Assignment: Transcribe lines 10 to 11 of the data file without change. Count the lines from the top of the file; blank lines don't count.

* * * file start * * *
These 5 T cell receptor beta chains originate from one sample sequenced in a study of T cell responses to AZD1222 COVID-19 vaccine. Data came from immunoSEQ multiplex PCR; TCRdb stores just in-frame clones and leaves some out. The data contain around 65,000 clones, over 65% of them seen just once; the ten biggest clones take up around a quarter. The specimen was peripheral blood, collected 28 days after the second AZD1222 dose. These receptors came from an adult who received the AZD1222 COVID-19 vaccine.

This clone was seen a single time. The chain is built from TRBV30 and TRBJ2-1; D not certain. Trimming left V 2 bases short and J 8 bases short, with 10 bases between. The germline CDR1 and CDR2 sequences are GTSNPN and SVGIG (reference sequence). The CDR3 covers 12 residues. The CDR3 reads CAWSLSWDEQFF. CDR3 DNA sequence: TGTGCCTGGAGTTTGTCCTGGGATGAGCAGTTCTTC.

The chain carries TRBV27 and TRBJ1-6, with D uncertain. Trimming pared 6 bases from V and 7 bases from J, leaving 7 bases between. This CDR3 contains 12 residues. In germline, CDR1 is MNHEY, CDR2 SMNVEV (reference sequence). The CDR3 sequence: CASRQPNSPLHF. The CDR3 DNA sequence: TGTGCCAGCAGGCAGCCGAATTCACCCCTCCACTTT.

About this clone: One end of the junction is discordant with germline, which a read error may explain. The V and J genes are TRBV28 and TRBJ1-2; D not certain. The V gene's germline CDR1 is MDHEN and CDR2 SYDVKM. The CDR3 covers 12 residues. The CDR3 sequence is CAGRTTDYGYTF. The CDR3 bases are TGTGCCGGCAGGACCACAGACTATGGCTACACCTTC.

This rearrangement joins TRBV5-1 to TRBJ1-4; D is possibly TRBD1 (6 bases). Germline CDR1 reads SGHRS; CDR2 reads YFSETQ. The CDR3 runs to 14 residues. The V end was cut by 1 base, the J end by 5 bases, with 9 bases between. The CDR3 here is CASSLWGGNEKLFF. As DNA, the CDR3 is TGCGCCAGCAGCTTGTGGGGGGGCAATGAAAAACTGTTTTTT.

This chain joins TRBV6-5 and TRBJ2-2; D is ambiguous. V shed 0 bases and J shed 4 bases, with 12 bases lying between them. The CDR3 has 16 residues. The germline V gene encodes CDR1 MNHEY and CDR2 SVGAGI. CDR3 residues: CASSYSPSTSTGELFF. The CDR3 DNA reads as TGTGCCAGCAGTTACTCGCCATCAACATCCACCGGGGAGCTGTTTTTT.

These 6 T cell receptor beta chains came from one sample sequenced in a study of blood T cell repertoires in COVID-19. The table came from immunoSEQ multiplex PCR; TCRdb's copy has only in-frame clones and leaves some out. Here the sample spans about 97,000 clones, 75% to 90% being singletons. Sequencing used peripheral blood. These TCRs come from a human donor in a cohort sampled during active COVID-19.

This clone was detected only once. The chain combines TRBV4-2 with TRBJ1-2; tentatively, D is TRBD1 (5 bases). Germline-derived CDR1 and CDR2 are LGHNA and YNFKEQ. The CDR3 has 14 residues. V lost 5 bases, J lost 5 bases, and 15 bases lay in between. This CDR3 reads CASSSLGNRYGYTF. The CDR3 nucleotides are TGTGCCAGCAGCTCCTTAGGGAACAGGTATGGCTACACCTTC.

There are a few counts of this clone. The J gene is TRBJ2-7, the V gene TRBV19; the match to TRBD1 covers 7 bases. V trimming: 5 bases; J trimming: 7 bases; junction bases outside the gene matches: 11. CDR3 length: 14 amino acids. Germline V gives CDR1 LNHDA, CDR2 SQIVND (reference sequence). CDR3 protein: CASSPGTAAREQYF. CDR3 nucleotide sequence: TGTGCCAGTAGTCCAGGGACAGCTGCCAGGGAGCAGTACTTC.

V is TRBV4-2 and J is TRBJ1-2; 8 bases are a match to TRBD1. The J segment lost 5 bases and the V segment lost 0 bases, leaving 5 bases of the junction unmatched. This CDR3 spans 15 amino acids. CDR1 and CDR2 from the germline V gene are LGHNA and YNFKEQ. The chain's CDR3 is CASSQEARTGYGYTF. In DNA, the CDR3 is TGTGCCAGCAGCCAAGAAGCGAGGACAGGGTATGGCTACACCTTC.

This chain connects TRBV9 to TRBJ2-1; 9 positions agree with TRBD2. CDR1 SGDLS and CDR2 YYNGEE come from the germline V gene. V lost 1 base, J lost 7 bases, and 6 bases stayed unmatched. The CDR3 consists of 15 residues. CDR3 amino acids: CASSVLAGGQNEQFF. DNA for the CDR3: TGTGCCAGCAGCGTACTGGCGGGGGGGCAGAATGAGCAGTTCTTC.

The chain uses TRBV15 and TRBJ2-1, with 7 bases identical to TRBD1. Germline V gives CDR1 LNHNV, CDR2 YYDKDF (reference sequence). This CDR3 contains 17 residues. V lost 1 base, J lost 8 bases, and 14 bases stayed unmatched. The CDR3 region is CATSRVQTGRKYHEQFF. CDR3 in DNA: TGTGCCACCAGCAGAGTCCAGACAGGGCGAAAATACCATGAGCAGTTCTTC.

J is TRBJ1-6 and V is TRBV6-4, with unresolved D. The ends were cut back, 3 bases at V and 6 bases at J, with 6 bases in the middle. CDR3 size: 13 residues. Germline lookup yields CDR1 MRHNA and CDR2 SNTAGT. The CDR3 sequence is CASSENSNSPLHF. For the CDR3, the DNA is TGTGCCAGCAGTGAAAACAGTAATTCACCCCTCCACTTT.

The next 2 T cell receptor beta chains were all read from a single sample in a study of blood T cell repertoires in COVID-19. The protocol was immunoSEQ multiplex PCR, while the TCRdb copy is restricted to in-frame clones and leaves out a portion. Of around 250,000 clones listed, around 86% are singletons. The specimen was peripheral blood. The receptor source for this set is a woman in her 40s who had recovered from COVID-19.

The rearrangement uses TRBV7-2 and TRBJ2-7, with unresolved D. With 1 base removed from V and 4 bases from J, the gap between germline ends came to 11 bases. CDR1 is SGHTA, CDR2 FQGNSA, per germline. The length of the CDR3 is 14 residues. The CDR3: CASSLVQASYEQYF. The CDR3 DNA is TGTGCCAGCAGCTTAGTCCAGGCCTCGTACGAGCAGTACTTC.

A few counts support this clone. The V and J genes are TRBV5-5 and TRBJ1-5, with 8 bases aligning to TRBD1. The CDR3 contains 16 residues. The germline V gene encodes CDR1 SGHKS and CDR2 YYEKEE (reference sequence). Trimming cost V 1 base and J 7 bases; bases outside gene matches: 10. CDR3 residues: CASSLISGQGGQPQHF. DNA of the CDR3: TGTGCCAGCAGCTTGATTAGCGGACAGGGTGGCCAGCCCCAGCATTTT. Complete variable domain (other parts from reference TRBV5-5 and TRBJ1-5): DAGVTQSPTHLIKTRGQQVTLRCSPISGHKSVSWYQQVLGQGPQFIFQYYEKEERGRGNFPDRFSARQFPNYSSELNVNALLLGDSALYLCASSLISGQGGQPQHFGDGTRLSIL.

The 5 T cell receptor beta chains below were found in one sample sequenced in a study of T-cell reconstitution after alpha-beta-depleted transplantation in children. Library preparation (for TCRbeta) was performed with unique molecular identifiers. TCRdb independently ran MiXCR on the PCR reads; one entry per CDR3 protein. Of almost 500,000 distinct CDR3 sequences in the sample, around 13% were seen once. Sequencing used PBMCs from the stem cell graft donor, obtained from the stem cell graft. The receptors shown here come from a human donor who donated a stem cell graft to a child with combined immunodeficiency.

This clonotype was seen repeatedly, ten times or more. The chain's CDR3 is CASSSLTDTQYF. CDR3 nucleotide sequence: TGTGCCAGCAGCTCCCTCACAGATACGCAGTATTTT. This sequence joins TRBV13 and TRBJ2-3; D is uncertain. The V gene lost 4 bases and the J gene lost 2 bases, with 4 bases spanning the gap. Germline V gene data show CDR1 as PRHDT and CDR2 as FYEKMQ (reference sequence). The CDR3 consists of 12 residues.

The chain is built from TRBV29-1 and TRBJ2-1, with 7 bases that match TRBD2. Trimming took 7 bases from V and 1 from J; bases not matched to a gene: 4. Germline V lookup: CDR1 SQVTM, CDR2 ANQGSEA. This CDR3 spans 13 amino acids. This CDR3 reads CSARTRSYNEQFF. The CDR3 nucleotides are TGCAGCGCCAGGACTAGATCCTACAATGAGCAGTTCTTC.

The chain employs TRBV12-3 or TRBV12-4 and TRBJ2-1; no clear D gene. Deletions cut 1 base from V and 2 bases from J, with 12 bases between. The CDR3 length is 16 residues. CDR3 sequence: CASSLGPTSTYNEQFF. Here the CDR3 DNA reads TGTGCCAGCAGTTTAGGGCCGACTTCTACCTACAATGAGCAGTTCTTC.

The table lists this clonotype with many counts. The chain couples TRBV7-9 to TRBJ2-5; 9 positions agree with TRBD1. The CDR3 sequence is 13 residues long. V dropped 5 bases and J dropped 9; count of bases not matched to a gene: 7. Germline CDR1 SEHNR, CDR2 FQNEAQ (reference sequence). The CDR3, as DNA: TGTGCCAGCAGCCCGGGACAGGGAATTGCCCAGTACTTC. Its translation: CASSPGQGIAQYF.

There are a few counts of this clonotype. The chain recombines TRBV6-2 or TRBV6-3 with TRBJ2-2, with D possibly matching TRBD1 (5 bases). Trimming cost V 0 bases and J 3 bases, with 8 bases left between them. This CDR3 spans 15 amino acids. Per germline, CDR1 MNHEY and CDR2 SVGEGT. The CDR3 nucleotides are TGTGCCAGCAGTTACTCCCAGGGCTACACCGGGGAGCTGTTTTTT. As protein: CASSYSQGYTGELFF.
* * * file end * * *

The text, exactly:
V is TRBV4-2 and J is TRBJ1-2; 8 bases are a match to TRBD1. The J segment lost 5 bases and the V segment lost 0 bases, leaving 5 bases of the junction unmatched. This CDR3 spans 15 amino acids. CDR1 and CDR2 from the germline V gene are LGHNA and YNFKEQ. The chain's CDR3 is CASSQEARTGYGYTF. In DNA, the CDR3 is TGTGCCAGCAGCCAAGAAGCGAGGACAGGGTATGGCTACACCTTC.

This chain connects TRBV9 to TRBJ2-1; 9 positions agree with TRBD2. CDR1 SGDLS and CDR2 YYNGEE come from the germline V gene. V lost 1 base, J lost 7 bases, and 6 bases stayed unmatched. The CDR3 consists of 15 residues. CDR3 amino acids: CASSVLAGGQNEQFF. DNA for the CDR3: TGTGCCAGCAGCGTACTGGCGGGGGGGCAGAATGAGCAGTTCTTC.